QUOTE OF THE QUARTER
Why Adventist Education is important
Excerpts from chapter one of Education by Ellen G. White
"The knowledge of the holy is understanding; 'Acquaint now thyself with Him.'"
"Our ideas of education take too narrow and too low a range. There is need of a broader scope, a higher aim. True education means more than the pursual of a certain course of study. It means more than a preparation for the life that now is. It has to do with the whole being, and with the whole period of existence possible to man. It is the harmonious development of the physical, the mental, and the spiritual powers. It prepares the student for the joy of service in this world and for the higher joy of wider service in the world to come" (Education p. 13.1).
"In order to understand what is comprehended in the work of education, we need to consider both the nature of man and the purpose of God in creating him. We need to consider also the change in man’s condition through the coming in of a knowledge of evil, and God’s plan for still fulfilling His glorious purpose in the education of the human race" (p. 14.4).
"It means more than a preparation for the life that now is. It has to do with the whole being, and with the whole period of existence possible to man."
"When Adam came from the Creator’s hand, he bore, in his physical, mental, and spiritual nature, a likeness to his Maker. 'God created man in His own image' (Genesis 1:27), and it was His purpose that the longer man lived the more fully he should reveal this image—the more fully reflect the glory of the Creator. All his faculties were capable of development; their capacity and vigor were continually to increase. Vast was the scope offered for their exercise, glorious the field opened to their research. The mysteries of the visible universe—the 'wondrous works of Him which is perfect in knowledge' (Job 37:16)—invited man’s study. Face-to-face, heart-to-heart communion with his Maker was his high privilege. Had he remained loyal to God, all this would have been his forever. Throughout eternal ages he would have continued to gain new treasures of knowledge, to discover fresh springs of happiness, and to obtain clearer and yet clearer conceptions of the wisdom, the power, and the love of God. More and more fully would he have fulfilled the object of his creation, more and more fully have reflected the Creator’s glory" (p. 15.1).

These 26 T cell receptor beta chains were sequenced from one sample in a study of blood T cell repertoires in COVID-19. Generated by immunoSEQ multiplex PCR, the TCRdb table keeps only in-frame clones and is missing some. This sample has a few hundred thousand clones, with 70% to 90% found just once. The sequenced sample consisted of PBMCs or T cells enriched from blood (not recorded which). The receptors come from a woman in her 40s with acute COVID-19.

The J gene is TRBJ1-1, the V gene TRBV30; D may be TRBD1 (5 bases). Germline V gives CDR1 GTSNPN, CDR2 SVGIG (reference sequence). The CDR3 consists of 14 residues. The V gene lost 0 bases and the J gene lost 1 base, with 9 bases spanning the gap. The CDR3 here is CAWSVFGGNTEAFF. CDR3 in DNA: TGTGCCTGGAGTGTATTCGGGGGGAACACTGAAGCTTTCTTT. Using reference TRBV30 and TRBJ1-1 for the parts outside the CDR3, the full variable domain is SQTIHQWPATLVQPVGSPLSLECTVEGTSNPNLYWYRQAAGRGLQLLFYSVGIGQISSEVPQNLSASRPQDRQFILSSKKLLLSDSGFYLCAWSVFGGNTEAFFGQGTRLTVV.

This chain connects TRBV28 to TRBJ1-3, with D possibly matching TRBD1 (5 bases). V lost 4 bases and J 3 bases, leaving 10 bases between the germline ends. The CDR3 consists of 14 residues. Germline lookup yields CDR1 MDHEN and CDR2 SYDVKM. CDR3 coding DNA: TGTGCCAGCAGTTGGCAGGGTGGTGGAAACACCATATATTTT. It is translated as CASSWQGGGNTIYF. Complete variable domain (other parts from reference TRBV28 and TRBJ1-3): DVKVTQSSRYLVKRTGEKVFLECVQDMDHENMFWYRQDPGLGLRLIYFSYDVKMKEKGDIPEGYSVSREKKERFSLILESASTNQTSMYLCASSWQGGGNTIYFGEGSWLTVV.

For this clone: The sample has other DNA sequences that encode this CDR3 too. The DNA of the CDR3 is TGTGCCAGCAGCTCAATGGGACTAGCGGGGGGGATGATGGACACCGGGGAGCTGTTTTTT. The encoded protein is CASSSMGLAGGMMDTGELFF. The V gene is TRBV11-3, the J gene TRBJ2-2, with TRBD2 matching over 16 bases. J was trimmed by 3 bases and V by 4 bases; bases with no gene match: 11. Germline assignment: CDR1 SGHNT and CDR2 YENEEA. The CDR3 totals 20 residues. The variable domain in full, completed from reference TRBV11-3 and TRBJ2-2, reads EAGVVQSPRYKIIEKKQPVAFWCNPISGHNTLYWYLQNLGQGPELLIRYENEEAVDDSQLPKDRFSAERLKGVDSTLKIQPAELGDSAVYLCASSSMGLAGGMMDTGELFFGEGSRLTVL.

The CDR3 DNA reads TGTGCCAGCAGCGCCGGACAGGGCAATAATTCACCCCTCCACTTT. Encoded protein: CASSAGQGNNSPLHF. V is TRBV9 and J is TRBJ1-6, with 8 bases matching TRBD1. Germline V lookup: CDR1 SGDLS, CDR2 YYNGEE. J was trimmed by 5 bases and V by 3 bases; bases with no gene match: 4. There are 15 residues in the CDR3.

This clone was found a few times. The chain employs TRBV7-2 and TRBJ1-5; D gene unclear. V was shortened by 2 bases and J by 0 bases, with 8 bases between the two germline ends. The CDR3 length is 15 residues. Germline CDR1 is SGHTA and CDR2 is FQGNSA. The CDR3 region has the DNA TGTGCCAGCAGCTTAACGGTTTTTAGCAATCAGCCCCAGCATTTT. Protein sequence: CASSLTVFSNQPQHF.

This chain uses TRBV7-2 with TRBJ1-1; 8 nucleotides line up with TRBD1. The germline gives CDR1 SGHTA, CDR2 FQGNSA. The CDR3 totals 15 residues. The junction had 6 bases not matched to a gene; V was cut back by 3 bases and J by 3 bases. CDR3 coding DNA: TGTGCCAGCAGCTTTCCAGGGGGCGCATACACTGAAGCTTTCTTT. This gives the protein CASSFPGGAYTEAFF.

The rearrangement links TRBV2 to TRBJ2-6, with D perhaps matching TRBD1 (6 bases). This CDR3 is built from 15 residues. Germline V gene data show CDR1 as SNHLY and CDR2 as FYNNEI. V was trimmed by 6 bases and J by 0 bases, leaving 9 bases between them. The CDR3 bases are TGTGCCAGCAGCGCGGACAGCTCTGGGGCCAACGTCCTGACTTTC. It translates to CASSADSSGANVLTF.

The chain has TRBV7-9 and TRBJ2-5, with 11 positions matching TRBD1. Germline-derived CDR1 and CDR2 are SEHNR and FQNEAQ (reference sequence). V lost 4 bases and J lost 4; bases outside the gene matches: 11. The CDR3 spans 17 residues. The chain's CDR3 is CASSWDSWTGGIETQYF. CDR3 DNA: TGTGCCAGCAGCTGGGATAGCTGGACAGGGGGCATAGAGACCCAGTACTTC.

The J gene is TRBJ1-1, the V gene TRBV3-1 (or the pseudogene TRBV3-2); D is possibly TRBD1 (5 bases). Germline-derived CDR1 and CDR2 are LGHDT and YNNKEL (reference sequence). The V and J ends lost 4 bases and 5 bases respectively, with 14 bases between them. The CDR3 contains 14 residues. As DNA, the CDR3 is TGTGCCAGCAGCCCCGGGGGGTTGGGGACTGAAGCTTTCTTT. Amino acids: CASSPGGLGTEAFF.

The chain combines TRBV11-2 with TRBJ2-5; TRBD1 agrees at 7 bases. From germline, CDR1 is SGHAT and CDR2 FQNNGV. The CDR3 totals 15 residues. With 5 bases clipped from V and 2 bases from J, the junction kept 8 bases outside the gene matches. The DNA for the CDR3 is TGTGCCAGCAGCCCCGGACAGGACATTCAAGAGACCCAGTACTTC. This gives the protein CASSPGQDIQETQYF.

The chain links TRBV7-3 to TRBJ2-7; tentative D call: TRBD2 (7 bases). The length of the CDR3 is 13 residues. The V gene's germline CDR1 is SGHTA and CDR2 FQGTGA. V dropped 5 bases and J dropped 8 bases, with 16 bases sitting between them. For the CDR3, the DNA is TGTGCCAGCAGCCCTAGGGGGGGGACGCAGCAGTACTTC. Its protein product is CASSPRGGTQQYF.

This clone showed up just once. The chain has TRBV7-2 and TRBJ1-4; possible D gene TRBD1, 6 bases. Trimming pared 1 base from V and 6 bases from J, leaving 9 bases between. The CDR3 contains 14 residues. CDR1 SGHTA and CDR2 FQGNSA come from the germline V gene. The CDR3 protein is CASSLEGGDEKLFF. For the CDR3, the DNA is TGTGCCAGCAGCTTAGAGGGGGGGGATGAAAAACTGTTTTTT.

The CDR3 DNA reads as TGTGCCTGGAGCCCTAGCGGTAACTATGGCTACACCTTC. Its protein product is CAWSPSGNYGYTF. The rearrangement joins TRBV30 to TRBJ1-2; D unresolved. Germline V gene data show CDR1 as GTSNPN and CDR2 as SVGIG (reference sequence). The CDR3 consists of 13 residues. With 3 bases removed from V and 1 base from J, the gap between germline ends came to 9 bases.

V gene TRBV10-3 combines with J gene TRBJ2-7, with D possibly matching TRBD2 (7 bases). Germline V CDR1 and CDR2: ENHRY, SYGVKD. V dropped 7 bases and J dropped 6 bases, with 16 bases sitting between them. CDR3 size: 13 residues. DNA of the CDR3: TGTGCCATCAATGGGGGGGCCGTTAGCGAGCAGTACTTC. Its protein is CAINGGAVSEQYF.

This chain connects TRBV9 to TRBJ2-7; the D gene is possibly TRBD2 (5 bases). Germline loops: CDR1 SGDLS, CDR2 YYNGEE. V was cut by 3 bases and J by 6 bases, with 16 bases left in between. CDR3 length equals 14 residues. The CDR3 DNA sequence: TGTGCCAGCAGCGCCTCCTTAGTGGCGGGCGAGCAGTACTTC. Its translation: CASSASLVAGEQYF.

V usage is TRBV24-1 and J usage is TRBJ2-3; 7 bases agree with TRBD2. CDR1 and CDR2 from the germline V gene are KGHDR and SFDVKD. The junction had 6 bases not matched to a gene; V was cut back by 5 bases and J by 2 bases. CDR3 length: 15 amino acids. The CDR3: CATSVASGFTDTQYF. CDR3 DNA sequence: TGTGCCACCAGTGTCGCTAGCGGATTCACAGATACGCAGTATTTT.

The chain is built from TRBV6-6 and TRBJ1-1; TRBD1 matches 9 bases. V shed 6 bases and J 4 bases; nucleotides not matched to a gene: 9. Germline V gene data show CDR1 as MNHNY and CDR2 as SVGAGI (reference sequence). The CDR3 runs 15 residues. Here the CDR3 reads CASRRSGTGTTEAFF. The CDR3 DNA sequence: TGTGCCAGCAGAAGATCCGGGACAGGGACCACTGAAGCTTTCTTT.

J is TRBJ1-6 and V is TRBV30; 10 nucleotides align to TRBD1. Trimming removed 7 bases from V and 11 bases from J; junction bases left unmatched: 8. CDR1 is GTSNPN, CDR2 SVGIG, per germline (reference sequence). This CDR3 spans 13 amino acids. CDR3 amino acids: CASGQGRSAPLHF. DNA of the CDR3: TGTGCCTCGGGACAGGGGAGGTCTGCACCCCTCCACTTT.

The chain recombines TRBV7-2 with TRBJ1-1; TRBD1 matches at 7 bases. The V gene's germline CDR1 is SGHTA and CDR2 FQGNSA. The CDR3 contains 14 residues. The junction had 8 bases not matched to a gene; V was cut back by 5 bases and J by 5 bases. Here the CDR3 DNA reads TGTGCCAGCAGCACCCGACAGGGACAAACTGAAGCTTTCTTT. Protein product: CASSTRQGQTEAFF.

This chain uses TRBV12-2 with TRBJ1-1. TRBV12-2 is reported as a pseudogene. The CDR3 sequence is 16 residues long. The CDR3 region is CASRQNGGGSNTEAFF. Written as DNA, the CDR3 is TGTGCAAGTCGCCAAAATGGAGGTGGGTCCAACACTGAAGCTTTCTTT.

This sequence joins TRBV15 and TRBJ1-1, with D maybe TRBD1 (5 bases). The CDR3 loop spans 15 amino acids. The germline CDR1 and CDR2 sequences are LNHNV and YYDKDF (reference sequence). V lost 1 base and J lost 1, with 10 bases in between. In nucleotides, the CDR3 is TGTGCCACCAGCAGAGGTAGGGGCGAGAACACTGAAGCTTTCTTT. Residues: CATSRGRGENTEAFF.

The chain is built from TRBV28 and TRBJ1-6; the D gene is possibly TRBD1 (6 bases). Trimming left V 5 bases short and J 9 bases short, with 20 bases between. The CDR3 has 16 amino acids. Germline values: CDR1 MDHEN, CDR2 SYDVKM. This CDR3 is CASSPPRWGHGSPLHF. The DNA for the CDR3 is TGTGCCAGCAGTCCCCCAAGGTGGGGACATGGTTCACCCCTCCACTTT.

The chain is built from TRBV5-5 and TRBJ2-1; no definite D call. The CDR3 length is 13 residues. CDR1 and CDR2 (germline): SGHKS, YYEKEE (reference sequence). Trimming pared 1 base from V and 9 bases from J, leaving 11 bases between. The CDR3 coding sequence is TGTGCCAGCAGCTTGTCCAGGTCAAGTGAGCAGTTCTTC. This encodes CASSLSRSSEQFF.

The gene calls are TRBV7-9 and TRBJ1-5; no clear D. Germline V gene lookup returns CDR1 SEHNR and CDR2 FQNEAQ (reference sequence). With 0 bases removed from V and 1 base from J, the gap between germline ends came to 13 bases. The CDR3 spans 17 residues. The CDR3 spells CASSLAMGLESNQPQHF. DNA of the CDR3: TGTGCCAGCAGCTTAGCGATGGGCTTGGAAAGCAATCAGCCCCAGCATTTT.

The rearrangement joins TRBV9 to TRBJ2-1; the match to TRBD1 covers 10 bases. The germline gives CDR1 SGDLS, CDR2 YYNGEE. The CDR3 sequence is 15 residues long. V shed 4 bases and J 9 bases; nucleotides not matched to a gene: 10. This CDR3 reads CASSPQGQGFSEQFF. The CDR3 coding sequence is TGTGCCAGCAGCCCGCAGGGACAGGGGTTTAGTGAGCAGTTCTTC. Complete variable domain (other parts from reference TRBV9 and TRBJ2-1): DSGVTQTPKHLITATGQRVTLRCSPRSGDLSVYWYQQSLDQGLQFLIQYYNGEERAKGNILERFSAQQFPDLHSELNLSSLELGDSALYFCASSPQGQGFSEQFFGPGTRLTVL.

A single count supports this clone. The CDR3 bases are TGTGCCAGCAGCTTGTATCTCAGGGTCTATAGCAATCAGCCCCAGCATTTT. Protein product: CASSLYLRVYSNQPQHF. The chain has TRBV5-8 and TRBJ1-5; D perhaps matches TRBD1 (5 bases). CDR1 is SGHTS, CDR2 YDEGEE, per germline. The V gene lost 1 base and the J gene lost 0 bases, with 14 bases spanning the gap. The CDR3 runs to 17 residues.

“But by disobedience this was forfeited. Through sin the divine likeness was marred, and well-nigh obliterated. Man’s physical powers were weakened, his mental capacity was lessened, his spiritual vision dimmed. He had become subject to death. Yet the race was not left without hope. By infinite love and mercy the plan of salvation had been devised, and a life of probation was granted. To restore in man the image of his Maker, to bring him back to the perfection in which he was created, to promote the development of body, mind, and soul, that the divine purpose in his creation might be realized—this was to be the work of redemption. This is the object of education, the great object of life" (p. 15.2).
"He who co-operates with the divine purpose in imparting to the youth a knowledge of God, and molding the character into harmony with His, does a high and noble work. As he awakens a desire to reach God’s ideal, he presents an education that is as high as heaven and as broad as the universe; an education that cannot be completed in this life, but that will be continued in the life to come; an education that secures to the successful student his passport from the preparatory school of earth to the higher grade, the school above" (pp. 19.10).